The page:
I live in South Carolina with my daughter, and her father lives in Florida. I need to know which state to file for child support. I have lived here for almost 6 months.
I don't know if your case would be dismissed if you filed it in South Carolina. You'd have to ask a South Carolina lawyer that question. Your case would almost certainly not be dismissed if you filed it in the Florida county where the father lives. Florida allows lawsuits for child support if the alleged payor lives in Florida.
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Florida law requires you to be a resident for six months before you can file for family law relief. Since your child's father lives in Florida, you can certainly file for support in Florida in the county where he lives. You may also be able to file in S. Carolina if you meet its residency requirements.
This answer cannot be a substitute for legal advice which requires more information from the client than can be obtained in this forum.
The 6 month requirement (under the UCCJEA) really concerns child custody issues. There is no 6 month residency requirement for seeking child support in Florida; I cannot advise as to South Carrolina law. You can defintiely file for child support in Florida. However, this would obviously be of some expense and inconvenience to you as you would have to hire a Florida attorney. The main benefit would be that Florida would have personal jurisdiction over your Husband and thus a better ability to enforce the Order if he were later in contempt. A possible option is going to the Child Support Enforcement agency in your County in South Carolina and requesting services; they will in turn initiate a "UIFSA" request to Florida for Florida child support to initiate a support action (and if necessary a paternity action). You would thereafter have continued enforcement reprentation in the State of Florida. The downside is that state agencies do not work quickly, and you will be dealing with 2 state agencies. The option of proceeding in South Carolina may hinge upon whether South Carolina has personal jurisdiction over the Father, as stated previously the fact that you lived there for six months is probably not really relevent. If this were the reverse situation (i.e., you were in Floirda and he were in South Carolina), some missing key information would be whether or not the child was conceived in Florida, or if you were married, if you lived in Florida as Husband and Wife immediately before you separated. If the answer is yes to either of those questions, Florida (in a reverse sitaution) would have personal juridcition over dad and thus juridiction to enter a child support award. There are some other jurisdictional qualiifcations as well. So it would strongly behoove you to consult with a South Carolina attorney to see if there if South Carolina has personal jurisdiction over the Father. If it does, Carolina may be the better choice. But without personal jurisdiction you may have no choice but to file in Florida.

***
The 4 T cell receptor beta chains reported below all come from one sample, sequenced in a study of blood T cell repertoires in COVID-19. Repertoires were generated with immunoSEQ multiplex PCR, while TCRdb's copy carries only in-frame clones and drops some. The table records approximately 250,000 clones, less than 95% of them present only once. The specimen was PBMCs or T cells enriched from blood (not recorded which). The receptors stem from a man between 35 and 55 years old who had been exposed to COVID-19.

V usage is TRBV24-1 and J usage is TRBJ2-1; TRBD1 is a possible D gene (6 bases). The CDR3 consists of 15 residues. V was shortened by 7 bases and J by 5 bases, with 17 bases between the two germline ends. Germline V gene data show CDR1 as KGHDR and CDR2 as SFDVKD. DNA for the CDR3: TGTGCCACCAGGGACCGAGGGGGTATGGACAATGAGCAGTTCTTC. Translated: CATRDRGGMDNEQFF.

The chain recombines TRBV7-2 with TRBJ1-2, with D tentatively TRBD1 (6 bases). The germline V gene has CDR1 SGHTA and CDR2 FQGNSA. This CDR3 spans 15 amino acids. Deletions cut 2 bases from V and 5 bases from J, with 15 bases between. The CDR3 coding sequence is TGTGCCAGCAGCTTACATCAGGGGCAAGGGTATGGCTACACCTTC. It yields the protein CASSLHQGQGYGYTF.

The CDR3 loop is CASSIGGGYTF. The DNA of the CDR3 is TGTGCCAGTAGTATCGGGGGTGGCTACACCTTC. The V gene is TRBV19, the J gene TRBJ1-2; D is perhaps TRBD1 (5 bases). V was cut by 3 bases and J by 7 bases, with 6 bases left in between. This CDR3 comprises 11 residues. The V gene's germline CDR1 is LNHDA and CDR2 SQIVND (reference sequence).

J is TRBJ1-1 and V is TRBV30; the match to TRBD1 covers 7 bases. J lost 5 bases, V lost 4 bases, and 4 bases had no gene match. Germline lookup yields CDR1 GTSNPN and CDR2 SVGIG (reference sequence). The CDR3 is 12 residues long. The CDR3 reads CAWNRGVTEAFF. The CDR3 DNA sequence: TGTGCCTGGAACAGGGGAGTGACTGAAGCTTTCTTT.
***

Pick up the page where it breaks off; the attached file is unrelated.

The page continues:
Family law rules differ significantly in every state, especially procedural rules. Always seek the advice of an attorney in the state where your divorce was filed.
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